Is the music industry lacking fairness and transparency?

Is the music industry lacking fairness and transparency?

by Rhian Jones

 

The music industry hasn’t always been the most honest of businesses. Dodgy contracts, hidden costs and lots of vested interests has historically meant that sometimes the wool gets pulled over the artist’s eyes. But the internet changed all of that, right? Apparently not. According to the International Music Managers Forum, labels, organisations and digital platforms aren’t operating fairly.

During wina press conference at Reeperbahn Festival earlier this year, director of policy flow at IMMF, Jake Beaumont-Nesbitt, said: “Fairness and transparency is a phrase that needs to be applied in detail across the entire music industry. Today we’re focusing on a single issue that relates to how some rights-holders deal with services they are selling music to and how payment that’s made for the artist’s music doesn’t appear to be the only value that comes back to the rights-holders.

“A good example of this is equity stakes – a music service will give equity in its company to rights holders, the rights holders then sell that music service music. The only way the artist is going to get paid is from a transaction where the music is monetised. They don’t get any value from the equity. There are a number of other payments that we’re vaguely aware of but we don’t really know what’s going on. This is an area where we’d like to see some fairness and transparency.”

Equity stakes

An equity stake is a percentage of a business that’s owned by the holder of a number of shares of stock in that company. When Spotify launched, the major labels were given equity stakes in return for them allowing their catalogues to be available to stream. According to founder of digital music royalty collection firm Audiam, Jeff Price, over 6% of Spotify is owned by Universal, Warner and Sony.

That’s fine, he says, as long as labels, and their investors, have remunerating artists fairly top of their agenda. “But, the major music companies will make more money off an exit, the IPO [Initial Public Offering] of a sale of that music company, than they will for the use of their music,” he explains. “The problem that exists is there is no royalty rate on an exit.”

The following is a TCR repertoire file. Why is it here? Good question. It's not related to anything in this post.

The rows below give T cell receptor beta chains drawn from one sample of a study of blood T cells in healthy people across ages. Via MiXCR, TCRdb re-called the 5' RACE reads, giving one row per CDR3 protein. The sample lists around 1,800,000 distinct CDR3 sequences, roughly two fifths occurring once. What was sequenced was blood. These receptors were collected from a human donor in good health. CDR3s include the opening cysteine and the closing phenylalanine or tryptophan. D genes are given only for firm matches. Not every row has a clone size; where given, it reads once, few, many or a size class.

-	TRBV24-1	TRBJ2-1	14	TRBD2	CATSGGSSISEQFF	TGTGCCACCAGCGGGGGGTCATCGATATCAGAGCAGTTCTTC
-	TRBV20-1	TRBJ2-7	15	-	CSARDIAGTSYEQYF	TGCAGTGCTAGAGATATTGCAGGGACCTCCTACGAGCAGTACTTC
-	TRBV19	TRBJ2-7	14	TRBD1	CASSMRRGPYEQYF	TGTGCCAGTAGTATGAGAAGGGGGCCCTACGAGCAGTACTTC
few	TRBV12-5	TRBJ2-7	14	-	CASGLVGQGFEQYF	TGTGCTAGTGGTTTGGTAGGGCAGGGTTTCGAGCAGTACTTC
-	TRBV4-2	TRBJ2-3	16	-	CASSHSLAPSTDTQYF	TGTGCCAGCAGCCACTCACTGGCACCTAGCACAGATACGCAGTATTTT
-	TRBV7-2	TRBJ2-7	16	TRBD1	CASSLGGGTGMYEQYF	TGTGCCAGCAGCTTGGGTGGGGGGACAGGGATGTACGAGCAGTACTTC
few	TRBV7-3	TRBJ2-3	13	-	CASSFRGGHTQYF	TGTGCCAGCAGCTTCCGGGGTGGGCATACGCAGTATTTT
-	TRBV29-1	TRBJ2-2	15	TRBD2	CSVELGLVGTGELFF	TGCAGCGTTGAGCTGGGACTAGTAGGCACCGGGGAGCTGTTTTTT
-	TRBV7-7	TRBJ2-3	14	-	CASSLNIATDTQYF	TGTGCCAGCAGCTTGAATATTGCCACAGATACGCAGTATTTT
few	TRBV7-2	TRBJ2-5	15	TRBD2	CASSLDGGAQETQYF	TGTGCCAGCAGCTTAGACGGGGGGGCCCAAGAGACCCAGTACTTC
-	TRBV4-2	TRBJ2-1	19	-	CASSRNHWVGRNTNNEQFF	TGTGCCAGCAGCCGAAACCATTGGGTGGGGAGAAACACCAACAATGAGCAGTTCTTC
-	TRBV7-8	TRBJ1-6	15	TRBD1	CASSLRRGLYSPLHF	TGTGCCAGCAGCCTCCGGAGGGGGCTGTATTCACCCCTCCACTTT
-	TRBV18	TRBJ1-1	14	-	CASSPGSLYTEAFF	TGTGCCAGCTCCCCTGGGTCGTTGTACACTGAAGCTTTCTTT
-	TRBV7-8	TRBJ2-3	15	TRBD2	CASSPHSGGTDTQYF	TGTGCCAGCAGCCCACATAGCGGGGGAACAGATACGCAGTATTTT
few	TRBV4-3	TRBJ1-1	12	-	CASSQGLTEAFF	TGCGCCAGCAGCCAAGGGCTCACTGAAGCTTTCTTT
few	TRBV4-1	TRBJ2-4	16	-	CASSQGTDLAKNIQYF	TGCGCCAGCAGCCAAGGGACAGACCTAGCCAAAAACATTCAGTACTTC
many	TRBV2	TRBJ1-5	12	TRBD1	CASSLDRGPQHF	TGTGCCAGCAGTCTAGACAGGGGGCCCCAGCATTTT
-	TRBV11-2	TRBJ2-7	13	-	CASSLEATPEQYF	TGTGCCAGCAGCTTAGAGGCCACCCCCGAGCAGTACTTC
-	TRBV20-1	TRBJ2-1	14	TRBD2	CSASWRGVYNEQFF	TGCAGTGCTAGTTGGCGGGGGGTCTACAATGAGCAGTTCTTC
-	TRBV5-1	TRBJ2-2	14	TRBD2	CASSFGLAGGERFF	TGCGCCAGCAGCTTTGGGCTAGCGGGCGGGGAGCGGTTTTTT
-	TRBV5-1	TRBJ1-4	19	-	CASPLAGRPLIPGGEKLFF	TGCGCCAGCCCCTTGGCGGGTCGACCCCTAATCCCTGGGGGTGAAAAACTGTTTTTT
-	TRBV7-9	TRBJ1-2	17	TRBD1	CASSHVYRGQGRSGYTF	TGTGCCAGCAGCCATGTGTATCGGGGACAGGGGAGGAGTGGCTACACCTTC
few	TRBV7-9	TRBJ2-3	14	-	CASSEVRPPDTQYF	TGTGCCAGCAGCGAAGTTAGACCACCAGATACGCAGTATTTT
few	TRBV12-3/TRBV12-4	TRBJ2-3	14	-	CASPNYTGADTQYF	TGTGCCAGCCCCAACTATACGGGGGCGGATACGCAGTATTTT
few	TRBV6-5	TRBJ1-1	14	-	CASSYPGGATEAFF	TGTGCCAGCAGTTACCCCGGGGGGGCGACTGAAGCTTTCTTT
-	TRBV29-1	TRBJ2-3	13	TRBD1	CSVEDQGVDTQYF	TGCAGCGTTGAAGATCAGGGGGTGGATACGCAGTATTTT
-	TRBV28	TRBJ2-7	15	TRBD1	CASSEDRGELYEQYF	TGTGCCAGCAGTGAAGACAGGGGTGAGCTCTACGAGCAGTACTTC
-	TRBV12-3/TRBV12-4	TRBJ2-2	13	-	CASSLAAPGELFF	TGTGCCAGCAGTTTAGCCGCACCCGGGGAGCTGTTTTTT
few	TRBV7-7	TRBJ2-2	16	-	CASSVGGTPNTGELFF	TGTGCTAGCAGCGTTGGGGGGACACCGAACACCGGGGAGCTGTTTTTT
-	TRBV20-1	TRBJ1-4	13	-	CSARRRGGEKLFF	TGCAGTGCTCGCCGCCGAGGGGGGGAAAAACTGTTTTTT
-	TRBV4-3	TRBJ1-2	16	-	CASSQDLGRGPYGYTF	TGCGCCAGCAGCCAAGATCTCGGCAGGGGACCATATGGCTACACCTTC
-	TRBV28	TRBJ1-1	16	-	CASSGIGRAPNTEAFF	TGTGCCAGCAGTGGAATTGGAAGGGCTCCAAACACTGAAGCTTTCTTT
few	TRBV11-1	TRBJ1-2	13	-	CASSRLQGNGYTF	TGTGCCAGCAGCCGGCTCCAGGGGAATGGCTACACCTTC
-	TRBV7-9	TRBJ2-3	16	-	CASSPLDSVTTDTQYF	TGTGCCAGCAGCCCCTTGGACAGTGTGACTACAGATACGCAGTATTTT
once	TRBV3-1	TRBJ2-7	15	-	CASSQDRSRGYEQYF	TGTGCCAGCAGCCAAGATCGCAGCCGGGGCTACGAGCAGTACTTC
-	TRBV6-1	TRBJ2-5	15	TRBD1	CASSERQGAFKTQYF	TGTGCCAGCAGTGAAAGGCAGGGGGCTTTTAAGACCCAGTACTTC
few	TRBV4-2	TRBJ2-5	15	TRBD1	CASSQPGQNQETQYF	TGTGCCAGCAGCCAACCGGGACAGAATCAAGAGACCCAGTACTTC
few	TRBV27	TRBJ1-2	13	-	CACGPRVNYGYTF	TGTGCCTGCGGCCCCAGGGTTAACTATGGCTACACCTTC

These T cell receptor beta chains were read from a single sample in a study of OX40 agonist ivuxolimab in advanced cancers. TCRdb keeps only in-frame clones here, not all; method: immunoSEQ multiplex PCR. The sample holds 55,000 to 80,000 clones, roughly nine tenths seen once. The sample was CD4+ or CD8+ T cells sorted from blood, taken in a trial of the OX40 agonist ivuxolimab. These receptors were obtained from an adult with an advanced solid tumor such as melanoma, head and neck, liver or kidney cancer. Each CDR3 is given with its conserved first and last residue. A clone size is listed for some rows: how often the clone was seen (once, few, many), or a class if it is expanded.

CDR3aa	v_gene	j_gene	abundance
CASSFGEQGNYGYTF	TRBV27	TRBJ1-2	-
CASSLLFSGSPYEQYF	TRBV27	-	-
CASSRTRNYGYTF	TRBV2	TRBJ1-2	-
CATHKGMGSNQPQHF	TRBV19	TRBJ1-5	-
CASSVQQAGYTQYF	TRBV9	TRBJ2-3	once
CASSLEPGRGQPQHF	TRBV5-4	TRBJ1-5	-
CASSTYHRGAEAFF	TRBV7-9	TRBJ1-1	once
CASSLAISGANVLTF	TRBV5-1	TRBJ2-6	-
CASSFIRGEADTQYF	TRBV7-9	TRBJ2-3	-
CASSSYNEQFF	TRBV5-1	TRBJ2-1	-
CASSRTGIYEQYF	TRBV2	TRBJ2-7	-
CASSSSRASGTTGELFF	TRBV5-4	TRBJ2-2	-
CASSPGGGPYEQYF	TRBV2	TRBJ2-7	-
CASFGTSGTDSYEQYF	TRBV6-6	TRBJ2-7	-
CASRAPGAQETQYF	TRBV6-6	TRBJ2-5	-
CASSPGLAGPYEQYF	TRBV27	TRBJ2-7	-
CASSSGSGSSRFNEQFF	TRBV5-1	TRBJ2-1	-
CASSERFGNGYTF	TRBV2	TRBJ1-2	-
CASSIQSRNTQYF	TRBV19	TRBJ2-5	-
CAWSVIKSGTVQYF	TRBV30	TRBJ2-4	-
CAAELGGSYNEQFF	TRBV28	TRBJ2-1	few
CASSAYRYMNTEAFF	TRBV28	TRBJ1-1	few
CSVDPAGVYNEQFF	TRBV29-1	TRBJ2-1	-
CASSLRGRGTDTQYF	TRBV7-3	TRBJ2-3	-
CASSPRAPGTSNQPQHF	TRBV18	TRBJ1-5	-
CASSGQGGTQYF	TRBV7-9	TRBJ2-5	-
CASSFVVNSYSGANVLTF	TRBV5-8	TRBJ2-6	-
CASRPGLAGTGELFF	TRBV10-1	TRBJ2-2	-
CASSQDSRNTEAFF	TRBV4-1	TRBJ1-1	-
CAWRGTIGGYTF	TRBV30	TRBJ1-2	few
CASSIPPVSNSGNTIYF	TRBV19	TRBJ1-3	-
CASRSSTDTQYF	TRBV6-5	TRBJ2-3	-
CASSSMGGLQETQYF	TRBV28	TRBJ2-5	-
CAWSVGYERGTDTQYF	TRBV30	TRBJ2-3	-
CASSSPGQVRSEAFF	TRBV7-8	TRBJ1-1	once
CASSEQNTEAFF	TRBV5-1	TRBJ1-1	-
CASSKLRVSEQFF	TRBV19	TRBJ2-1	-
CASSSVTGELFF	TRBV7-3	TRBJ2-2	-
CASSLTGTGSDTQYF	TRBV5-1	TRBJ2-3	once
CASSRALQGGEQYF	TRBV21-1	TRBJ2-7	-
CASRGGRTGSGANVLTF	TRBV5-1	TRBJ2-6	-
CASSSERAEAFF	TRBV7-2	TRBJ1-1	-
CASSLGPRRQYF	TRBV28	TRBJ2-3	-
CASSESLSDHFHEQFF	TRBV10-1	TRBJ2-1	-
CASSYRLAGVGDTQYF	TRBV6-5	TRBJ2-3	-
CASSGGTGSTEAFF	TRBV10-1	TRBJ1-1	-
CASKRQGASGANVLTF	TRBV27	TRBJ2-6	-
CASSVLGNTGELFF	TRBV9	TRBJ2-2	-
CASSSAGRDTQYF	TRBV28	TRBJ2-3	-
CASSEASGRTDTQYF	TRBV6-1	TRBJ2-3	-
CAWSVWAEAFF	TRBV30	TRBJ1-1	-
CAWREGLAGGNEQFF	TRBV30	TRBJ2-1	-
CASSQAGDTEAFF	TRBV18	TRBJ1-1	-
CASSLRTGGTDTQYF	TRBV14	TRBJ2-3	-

Essentially, Price is saying that if Spotify started allowing investors to purchase shares in its company to then sell to the public, there’s no contractual clause that says the money the labels earn from doing so would be shared with the artists who’s music made the streaming platform valuable in the first place.

BitTorrent’s Matt Mason recently had some words to say about the potential of a Spotify IPO, during an interview with The Guardian. “Major labels have really given up on selling music, it seems. Pushing Spotify to an IPO is what most of the senior executives at the major labels are concerned with. That might have something to do with the fact that they own a piece of Spotify, and will participate in that IPO, but it doesn’t bear any relation to an artist trying to make a living from their work on the internet.”

Independents bite back

Since launching in July this year, more than 750 independent labels worldwide have signed up to the Worldwide Independent Network’s (WIN) ‘Fair Digital Deals Declaration’. It’s a statement of commitment to treat artists fairly in agreements relating to digital exploitation of their work. The campaign asks labels to agree to five measures when signing agreements with third parties for the use of recorded music.  Check it out here.

WIN highlights ‘growing concern’ from the artist community over ‘huge lump sum payments’ with new digital services that could offer disparity between the value of the deal to the rights-holder versus the per-stream rate shared with the artist. The five key points are as follows:

  • We will ensure that artists’ share of download and streaming revenues is clearly explained in recording agreements and royalty statements in reasonable summary form.
  • We will account to artists a good-faith pro-rata share of any revenues and other compensation from digital services that stem from the monetisation of recordings but are not attributed to specific recordings or performances. [WIN is saying here that musicians will be given a share of the amount of cash their label earns from digital services – over and above what they are already given in royalty payments.]
  • We will encourage better standards of information from digital services on the usage and monetisation of music.
  • We will support artists who choose to oppose, including publicly, unauthorised uses of their music.
  • We will support the collective position of the global independent record company sector as outlined in the Global Independent Manifesto.

It remains to be seen whether the entire value of the relationship received from music rights holders with digital services is being shared with the creators of the music that those platforms are built on. In the meantime, before signing any record deal, why not ensure your label has signed up to WIN’s agreement? And while we’re waiting for the fat cats at the major labels to share their Christmas bonuses, read our next blog post to find out where you can find some alternatives.